Minister Russ: That’s really important as we review our regime. A key component of the whole strategy of the government is to look at and ensure that the inter-linkage between the mine development of the resources and all the communities is very clear. Local procurement is an important part. Employment, specifically local employment of our nationals is very important, including training, and capacity building. We will have a structure to ensure benefits are flowing to the communities.

AA: How will you address the infrastructure issues you spoke of earlier today?

Minister Russ: There are a number of different things. On the energy side, we are talking to the concessionaires, but because a lot of capital investment is involved, we are putting our transmission lines close to generate capacity where we are close to strategic areas for service distribution.

We have to create an environment where the concessionaire has confidence that the service level that they expect for the project will be given to them. It includes dialogue with government. It includes good management to ensure the project is on time, not disrupted, and that pricing arrangements are fair and rational.

In terms of rail issues, each investor has a right to rail, but with the case of ArcelorMittal rail, we’re hoping we can begin talking of partnerships and making sure that the investors get firm collaborations with other concessionaires.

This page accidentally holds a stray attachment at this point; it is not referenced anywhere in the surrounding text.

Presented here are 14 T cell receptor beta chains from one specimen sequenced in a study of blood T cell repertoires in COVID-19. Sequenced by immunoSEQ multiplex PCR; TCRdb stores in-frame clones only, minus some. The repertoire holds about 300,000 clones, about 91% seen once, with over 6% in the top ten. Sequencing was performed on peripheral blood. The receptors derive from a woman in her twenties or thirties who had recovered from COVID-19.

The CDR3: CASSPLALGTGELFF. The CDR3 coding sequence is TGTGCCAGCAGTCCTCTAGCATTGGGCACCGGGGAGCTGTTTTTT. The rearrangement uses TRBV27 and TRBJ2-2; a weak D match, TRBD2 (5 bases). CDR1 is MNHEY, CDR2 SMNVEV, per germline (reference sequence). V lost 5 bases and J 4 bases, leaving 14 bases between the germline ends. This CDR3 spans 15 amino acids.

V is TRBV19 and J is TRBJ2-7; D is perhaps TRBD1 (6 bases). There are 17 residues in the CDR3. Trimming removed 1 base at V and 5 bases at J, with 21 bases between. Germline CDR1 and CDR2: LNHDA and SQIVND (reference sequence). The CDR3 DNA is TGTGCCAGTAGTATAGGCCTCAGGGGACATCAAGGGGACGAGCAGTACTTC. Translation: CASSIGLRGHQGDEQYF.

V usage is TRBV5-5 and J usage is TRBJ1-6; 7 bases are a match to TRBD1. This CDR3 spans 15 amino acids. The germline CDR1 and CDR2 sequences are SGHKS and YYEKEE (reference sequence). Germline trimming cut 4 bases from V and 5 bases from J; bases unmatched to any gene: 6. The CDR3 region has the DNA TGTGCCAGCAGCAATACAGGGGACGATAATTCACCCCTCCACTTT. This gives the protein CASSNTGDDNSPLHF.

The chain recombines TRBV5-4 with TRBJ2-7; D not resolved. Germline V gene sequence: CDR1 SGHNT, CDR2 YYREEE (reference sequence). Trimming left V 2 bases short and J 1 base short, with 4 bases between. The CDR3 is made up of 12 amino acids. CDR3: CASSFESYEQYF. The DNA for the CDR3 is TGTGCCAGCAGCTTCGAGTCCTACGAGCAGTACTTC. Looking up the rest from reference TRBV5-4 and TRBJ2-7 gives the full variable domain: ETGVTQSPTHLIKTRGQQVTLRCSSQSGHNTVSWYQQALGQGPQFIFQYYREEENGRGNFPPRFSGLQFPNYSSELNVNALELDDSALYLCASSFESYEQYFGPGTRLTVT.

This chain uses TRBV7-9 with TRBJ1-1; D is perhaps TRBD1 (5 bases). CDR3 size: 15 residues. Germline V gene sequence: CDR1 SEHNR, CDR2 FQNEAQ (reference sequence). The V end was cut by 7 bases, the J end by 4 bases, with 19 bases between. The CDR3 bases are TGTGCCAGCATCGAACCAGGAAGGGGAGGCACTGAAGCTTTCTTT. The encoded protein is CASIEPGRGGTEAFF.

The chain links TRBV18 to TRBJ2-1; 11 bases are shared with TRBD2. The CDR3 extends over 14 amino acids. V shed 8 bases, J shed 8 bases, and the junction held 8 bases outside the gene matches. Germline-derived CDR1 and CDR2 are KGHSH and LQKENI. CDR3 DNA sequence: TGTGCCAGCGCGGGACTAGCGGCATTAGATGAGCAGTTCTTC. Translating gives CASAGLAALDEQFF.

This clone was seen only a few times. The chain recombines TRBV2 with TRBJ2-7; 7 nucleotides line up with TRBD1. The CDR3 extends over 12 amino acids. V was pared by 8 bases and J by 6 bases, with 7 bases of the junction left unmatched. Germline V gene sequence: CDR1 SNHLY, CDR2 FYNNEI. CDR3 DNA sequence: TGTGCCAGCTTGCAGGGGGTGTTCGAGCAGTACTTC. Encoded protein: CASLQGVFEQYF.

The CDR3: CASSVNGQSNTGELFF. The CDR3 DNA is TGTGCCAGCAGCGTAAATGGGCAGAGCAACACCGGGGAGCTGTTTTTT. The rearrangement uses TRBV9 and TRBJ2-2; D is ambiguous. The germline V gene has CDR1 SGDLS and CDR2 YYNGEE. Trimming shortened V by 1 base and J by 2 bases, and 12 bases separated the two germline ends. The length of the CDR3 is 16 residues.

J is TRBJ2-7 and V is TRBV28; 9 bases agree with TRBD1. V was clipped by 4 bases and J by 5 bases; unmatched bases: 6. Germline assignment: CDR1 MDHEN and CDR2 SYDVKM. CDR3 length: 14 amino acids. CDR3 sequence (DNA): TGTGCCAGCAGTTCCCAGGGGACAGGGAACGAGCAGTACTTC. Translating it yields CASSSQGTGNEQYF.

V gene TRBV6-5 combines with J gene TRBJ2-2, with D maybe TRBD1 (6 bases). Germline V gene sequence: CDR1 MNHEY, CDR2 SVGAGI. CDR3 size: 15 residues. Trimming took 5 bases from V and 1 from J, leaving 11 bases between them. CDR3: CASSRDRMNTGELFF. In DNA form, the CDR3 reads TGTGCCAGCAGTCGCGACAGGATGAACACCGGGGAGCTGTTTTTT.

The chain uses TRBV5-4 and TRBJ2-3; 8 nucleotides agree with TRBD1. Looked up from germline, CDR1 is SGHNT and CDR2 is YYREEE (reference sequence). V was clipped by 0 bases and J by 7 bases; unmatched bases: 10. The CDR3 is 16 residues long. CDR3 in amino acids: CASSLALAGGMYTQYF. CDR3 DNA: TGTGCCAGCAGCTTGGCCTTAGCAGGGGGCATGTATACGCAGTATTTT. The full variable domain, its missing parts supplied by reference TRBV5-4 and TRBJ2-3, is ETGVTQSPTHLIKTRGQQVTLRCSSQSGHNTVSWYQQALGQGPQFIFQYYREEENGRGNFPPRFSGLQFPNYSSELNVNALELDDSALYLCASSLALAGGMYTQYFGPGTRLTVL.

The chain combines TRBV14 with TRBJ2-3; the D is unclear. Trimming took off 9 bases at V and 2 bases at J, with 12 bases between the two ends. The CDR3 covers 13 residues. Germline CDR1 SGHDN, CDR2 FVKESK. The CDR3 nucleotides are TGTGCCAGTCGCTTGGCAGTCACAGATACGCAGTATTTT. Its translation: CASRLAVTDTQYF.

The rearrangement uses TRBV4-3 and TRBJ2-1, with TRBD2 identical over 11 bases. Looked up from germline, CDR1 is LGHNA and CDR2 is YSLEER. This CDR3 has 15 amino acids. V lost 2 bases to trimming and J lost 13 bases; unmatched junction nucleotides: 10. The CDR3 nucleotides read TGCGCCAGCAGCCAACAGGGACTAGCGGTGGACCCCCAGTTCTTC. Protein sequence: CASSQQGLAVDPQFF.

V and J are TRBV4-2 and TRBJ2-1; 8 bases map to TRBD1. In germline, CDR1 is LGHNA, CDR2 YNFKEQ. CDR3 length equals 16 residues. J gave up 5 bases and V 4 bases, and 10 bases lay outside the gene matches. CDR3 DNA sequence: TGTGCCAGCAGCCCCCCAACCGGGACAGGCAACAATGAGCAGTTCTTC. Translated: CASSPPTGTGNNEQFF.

AA: Can you give us your thoughts on using hydropower as a renewable resource in the country?

Minister Russ: It’s a huge part of our national strategy. We’re trying to rebuild an earlier hydro dam that was broken during the war. As you know, the cost for hydro is significantly lower. It will bring down our costs to use it as part of the power mix. We have small villages using micro hydro to supply power, so we’ll continue to use that strategy.

AA: What about your initiatives to use unconventional energy resources?

Minister Russ: We’re looking at other ways to generate energy, including solar. We increasingly see solar as a very valuable resource.

AA: Are there any tender auctions for solar projects in the near future?

Minister Russ: That’s a really good question. In our regime if we have the value of the resource, we have a law required to auction it. If solar comes along, we have to form a proper partnership (PPP). So we need to build the framework so that investors coming into solar have confidence they will get paid. It’s an arrangement we continue to look at.

AA: How West African states work together for growth through a symbiotic relationship?

Minister Russ: The time is very interesting because we can see for the first time convergence at the highest levels. Presidents are talking, and the discussions are at a technical, and tactical level.

We’re talking about how we can collaborate on a number of different issues: infrastructure, power, and so forth. So I think we’re seeing a movement to be excited about, and once we get one or two projects underway, others will follow suit, showing the benefit of these collaborations.